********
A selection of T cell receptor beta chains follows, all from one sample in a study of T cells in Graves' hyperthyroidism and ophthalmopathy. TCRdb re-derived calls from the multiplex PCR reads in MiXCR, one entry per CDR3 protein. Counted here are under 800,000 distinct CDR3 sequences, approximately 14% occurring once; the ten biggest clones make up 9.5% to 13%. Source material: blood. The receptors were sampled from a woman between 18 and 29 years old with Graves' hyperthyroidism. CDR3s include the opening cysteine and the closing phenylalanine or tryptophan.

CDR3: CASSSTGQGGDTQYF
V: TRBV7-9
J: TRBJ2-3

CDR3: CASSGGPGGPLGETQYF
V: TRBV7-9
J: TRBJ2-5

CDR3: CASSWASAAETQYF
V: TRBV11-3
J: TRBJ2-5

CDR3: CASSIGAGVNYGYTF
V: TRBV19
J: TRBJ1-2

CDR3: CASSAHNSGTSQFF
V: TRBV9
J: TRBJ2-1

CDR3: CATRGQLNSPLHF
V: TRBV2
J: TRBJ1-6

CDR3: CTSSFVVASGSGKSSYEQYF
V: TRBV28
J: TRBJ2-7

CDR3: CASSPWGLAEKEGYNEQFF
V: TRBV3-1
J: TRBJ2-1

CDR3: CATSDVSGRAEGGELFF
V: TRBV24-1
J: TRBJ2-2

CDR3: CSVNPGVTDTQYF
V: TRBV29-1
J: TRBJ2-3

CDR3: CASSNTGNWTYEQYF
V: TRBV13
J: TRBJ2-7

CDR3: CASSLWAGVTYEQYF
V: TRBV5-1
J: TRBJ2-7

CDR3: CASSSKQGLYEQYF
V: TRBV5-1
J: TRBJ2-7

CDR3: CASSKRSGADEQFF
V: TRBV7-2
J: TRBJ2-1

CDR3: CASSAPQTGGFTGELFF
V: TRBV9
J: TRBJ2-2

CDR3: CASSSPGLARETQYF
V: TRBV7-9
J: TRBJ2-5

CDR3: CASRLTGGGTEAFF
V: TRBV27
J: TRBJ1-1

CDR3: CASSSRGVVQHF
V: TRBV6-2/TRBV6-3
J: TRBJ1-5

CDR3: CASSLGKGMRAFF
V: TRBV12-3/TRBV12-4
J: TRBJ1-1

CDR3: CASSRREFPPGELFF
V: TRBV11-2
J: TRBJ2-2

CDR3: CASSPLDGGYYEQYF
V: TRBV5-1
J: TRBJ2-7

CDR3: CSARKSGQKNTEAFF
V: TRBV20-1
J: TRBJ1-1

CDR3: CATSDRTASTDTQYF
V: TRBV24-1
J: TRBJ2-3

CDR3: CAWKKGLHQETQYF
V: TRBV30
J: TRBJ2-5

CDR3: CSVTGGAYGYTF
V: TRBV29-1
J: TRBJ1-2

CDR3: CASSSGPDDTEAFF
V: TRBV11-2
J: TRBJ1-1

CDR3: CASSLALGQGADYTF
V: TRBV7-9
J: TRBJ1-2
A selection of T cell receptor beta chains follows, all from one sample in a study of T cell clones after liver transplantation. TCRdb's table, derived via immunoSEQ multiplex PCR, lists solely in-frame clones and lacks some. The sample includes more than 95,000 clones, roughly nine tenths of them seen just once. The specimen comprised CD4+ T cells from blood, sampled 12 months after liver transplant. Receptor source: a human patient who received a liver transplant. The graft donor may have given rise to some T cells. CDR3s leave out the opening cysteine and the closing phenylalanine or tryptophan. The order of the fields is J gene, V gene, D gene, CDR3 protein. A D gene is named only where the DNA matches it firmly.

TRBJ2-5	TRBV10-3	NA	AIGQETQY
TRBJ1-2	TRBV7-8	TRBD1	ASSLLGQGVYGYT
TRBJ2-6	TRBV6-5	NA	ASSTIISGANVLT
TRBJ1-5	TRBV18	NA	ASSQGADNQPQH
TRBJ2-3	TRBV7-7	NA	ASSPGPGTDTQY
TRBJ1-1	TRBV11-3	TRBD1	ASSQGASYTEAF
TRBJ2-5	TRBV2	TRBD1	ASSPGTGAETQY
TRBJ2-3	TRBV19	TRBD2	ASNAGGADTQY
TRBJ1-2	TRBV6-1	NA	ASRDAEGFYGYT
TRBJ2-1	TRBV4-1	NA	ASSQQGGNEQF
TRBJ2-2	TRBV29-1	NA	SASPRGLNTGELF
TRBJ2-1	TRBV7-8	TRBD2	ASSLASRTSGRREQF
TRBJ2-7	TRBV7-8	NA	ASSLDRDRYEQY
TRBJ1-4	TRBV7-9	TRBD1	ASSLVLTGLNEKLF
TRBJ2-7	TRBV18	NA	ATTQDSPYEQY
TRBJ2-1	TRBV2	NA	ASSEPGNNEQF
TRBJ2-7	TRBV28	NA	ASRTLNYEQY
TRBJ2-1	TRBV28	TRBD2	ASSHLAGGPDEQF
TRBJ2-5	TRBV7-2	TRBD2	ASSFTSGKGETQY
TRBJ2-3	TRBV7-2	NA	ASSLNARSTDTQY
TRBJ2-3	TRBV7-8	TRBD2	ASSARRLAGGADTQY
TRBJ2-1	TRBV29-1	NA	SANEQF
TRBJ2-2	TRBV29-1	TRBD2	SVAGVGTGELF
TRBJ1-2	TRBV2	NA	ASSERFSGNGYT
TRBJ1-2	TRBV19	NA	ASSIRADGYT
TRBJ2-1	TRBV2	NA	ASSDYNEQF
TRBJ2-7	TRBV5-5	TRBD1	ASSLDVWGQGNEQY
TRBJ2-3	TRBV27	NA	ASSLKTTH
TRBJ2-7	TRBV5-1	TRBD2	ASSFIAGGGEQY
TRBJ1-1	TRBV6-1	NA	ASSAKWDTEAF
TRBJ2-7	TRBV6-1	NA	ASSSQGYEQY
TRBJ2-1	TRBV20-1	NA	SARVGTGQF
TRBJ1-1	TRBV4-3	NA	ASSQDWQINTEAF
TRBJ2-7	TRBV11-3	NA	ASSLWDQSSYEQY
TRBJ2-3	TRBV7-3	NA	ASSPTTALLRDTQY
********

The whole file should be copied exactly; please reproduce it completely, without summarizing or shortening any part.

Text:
A selection of T cell receptor beta chains follows, all from one sample in a study of T cells in Graves' hyperthyroidism and ophthalmopathy. TCRdb re-derived calls from the multiplex PCR reads in MiXCR, one entry per CDR3 protein. Counted here are under 800,000 distinct CDR3 sequences, approximately 14% occurring once; the ten biggest clones make up 9.5% to 13%. Source material: blood. The receptors were sampled from a woman between 18 and 29 years old with Graves' hyperthyroidism. CDR3s include the opening cysteine and the closing phenylalanine or tryptophan.

CDR3: CASSSTGQGGDTQYF
V: TRBV7-9
J: TRBJ2-3

CDR3: CASSGGPGGPLGETQYF
V: TRBV7-9
J: TRBJ2-5

CDR3: CASSWASAAETQYF
V: TRBV11-3
J: TRBJ2-5

CDR3: CASSIGAGVNYGYTF
V: TRBV19
J: TRBJ1-2

CDR3: CASSAHNSGTSQFF
V: TRBV9
J: TRBJ2-1

CDR3: CATRGQLNSPLHF
V: TRBV2
J: TRBJ1-6

CDR3: CTSSFVVASGSGKSSYEQYF
V: TRBV28
J: TRBJ2-7

CDR3: CASSPWGLAEKEGYNEQFF
V: TRBV3-1
J: TRBJ2-1

CDR3: CATSDVSGRAEGGELFF
V: TRBV24-1
J: TRBJ2-2

CDR3: CSVNPGVTDTQYF
V: TRBV29-1
J: TRBJ2-3

CDR3: CASSNTGNWTYEQYF
V: TRBV13
J: TRBJ2-7

CDR3: CASSLWAGVTYEQYF
V: TRBV5-1
J: TRBJ2-7

CDR3: CASSSKQGLYEQYF
V: TRBV5-1
J: TRBJ2-7

CDR3: CASSKRSGADEQFF
V: TRBV7-2
J: TRBJ2-1

CDR3: CASSAPQTGGFTGELFF
V: TRBV9
J: TRBJ2-2

CDR3: CASSSPGLARETQYF
V: TRBV7-9
J: TRBJ2-5

CDR3: CASRLTGGGTEAFF
V: TRBV27
J: TRBJ1-1

CDR3: CASSSRGVVQHF
V: TRBV6-2/TRBV6-3
J: TRBJ1-5

CDR3: CASSLGKGMRAFF
V: TRBV12-3/TRBV12-4
J: TRBJ1-1

CDR3: CASSRREFPPGELFF
V: TRBV11-2
J: TRBJ2-2

CDR3: CASSPLDGGYYEQYF
V: TRBV5-1
J: TRBJ2-7

CDR3: CSARKSGQKNTEAFF
V: TRBV20-1
J: TRBJ1-1

CDR3: CATSDRTASTDTQYF
V: TRBV24-1
J: TRBJ2-3

CDR3: CAWKKGLHQETQYF
V: TRBV30
J: TRBJ2-5

CDR3: CSVTGGAYGYTF
V: TRBV29-1
J: TRBJ1-2

CDR3: CASSSGPDDTEAFF
V: TRBV11-2
J: TRBJ1-1

CDR3: CASSLALGQGADYTF
V: TRBV7-9
J: TRBJ1-2
A selection of T cell receptor beta chains follows, all from one sample in a study of T cell clones after liver transplantation. TCRdb's table, derived via immunoSEQ multiplex PCR, lists solely in-frame clones and lacks some. The sample includes more than 95,000 clones, roughly nine tenths of them seen just once. The specimen comprised CD4+ T cells from blood, sampled 12 months after liver transplant. Receptor source: a human patient who received a liver transplant. The graft donor may have given rise to some T cells. CDR3s leave out the opening cysteine and the closing phenylalanine or tryptophan. The order of the fields is J gene, V gene, D gene, CDR3 protein. A D gene is named only where the DNA matches it firmly.

TRBJ2-5	TRBV10-3	NA	AIGQETQY
TRBJ1-2	TRBV7-8	TRBD1	ASSLLGQGVYGYT
TRBJ2-6	TRBV6-5	NA	ASSTIISGANVLT
TRBJ1-5	TRBV18	NA	ASSQGADNQPQH
TRBJ2-3	TRBV7-7	NA	ASSPGPGTDTQY
TRBJ1-1	TRBV11-3	TRBD1	ASSQGASYTEAF
TRBJ2-5	TRBV2	TRBD1	ASSPGTGAETQY
TRBJ2-3	TRBV19	TRBD2	ASNAGGADTQY
TRBJ1-2	TRBV6-1	NA	ASRDAEGFYGYT
TRBJ2-1	TRBV4-1	NA	ASSQQGGNEQF
TRBJ2-2	TRBV29-1	NA	SASPRGLNTGELF
TRBJ2-1	TRBV7-8	TRBD2	ASSLASRTSGRREQF
TRBJ2-7	TRBV7-8	NA	ASSLDRDRYEQY
TRBJ1-4	TRBV7-9	TRBD1	ASSLVLTGLNEKLF
TRBJ2-7	TRBV18	NA	ATTQDSPYEQY
TRBJ2-1	TRBV2	NA	ASSEPGNNEQF
TRBJ2-7	TRBV28	NA	ASRTLNYEQY
TRBJ2-1	TRBV28	TRBD2	ASSHLAGGPDEQF
TRBJ2-5	TRBV7-2	TRBD2	ASSFTSGKGETQY
TRBJ2-3	TRBV7-2	NA	ASSLNARSTDTQY
TRBJ2-3	TRBV7-8	TRBD2	ASSARRLAGGADTQY
TRBJ2-1	TRBV29-1	NA	SANEQF
TRBJ2-2	TRBV29-1	TRBD2	SVAGVGTGELF
TRBJ1-2	TRBV2	NA	ASSERFSGNGYT
TRBJ1-2	TRBV19	NA	ASSIRADGYT
TRBJ2-1	TRBV2	NA	ASSDYNEQF
TRBJ2-7	TRBV5-5	TRBD1	ASSLDVWGQGNEQY
TRBJ2-3	TRBV27	NA	ASSLKTTH
TRBJ2-7	TRBV5-1	TRBD2	ASSFIAGGGEQY
TRBJ1-1	TRBV6-1	NA	ASSAKWDTEAF
TRBJ2-7	TRBV6-1	NA	ASSSQGYEQY
TRBJ2-1	TRBV20-1	NA	SARVGTGQF
TRBJ1-1	TRBV4-3	NA	ASSQDWQINTEAF
TRBJ2-7	TRBV11-3	NA	ASSLWDQSSYEQY
TRBJ2-3	TRBV7-3	NA	ASSPTTALLRDTQY